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Executive & formal meetings, resolutions etc.

might like to know the purport of this proposal. It had the effect of saying that no
more National Reports should be submitted to the Congress; in fact, of eliminating
the National Reports altogether.
Mr T. J. Blachut said that it was his understanding that, in view of the or
ganisation of the work in the International Society, this proposal would automatically
be referred to the Statutes Committee. He therefore agreed with the proposal to refer
his motion to that Committee for further study.
The Secretary-General then announced the procedure proposed for the
Final Plenary Session that afternoon.
The President announced that, as arranged, he would be meeting the outgoing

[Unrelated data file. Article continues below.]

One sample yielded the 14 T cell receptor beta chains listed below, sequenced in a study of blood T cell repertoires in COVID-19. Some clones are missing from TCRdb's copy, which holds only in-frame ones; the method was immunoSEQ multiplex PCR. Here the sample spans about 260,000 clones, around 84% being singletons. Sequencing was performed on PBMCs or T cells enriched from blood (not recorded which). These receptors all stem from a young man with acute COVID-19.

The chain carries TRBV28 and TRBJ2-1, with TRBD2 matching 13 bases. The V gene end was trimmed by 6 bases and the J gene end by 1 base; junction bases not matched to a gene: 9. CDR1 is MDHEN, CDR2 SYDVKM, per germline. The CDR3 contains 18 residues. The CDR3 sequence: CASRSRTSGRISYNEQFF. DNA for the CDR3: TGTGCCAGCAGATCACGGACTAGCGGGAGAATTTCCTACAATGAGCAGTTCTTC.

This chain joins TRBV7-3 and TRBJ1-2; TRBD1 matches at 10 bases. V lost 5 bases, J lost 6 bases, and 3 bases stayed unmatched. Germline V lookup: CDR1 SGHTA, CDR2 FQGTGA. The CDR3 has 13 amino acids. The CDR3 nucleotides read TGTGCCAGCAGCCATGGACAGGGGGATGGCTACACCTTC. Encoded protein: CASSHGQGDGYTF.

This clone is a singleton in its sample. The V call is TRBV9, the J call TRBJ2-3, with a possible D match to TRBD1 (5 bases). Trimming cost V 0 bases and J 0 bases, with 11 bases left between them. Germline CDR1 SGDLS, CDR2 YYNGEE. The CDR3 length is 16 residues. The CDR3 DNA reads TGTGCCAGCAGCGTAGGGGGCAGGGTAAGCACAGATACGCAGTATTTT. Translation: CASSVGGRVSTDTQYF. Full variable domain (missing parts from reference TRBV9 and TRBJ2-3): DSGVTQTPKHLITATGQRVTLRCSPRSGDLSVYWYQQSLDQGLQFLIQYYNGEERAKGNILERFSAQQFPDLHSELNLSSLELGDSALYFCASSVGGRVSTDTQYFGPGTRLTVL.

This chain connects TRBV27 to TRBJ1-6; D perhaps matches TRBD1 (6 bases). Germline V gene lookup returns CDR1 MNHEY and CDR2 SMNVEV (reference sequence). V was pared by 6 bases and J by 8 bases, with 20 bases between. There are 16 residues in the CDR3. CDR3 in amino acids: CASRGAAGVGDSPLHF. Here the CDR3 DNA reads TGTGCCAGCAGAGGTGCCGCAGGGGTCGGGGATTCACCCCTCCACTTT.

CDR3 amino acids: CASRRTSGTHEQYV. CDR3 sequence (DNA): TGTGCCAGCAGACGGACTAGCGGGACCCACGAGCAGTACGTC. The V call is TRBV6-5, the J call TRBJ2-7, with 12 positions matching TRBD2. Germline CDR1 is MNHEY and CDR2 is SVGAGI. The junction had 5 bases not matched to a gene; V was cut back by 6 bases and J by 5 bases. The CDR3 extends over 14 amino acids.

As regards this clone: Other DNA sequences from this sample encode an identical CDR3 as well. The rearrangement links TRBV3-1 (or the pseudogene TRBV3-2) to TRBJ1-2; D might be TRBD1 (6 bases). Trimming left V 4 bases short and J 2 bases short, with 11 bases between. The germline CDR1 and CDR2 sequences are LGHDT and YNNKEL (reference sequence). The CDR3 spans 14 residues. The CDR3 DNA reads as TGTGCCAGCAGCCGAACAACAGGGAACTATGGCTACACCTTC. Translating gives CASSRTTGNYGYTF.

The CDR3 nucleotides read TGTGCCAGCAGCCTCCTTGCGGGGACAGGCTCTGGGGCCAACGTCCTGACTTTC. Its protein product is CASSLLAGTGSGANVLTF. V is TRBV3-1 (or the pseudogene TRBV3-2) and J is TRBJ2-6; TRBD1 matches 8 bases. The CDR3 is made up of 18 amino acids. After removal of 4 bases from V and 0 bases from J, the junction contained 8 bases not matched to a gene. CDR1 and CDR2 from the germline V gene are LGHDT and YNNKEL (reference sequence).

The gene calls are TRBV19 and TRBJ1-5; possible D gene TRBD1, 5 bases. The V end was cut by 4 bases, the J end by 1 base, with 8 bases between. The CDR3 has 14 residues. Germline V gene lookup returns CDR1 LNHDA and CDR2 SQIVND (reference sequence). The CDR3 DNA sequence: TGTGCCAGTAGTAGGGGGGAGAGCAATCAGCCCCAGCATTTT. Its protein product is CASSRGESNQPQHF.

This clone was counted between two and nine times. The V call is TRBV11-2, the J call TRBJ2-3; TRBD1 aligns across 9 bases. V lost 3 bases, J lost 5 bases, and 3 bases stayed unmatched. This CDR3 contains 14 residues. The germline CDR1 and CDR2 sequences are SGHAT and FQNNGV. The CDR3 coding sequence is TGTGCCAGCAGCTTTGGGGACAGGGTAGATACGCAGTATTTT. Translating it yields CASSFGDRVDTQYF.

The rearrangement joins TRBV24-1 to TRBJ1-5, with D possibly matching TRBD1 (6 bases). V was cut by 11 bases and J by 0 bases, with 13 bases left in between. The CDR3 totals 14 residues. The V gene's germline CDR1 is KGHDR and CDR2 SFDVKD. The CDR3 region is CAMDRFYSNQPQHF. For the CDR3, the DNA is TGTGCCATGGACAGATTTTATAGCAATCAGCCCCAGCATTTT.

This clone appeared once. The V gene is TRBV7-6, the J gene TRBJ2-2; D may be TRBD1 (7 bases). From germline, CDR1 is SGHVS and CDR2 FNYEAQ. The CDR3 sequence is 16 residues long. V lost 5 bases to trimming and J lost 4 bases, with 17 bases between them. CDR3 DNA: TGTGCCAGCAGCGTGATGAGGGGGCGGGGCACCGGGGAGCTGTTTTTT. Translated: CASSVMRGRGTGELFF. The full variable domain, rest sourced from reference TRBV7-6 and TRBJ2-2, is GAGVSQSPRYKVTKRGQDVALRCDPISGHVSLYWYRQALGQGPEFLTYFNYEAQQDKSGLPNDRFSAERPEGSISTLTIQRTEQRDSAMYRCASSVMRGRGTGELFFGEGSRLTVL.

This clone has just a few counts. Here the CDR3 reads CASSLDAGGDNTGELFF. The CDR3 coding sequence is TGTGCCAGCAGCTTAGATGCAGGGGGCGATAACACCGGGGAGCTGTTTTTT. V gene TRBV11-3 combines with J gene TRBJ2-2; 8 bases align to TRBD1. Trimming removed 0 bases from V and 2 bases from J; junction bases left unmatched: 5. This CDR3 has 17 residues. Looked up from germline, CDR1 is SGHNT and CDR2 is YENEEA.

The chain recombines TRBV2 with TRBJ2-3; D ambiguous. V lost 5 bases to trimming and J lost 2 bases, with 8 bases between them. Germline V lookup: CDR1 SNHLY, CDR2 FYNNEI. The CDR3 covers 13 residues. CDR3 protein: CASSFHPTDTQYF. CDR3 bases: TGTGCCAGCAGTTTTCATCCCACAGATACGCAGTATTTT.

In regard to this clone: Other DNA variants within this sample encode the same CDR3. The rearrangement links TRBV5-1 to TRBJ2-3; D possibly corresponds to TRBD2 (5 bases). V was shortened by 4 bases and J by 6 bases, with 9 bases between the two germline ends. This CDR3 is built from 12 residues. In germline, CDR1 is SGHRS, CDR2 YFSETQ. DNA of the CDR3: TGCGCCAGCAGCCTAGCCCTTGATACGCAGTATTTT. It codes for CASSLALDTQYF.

and incoming Presidents of Commissions in the Court Room at the close of the
present meeting, and he invited them to bring with them such other persons as they
might wish.
Mr van der Weele asked permission to raise the question whether any
thought had been given to collecting ideas for improving the congresses, so that the
lessons of this congress might be recorded while they were still fresh in people’s
minds. This would be a great help in improving future congresses.
The Secretary-General said that he and Mr van der Weele had evidently
been thinking along the same lines. In the next few weeks he would be sending a
circular letter to member societies asking just that question and inviting constructive
criticism. He begged them not to throw his letter into the waste-paper basket, but to
act upon it.
The President thanked the delegates and closed the meeting.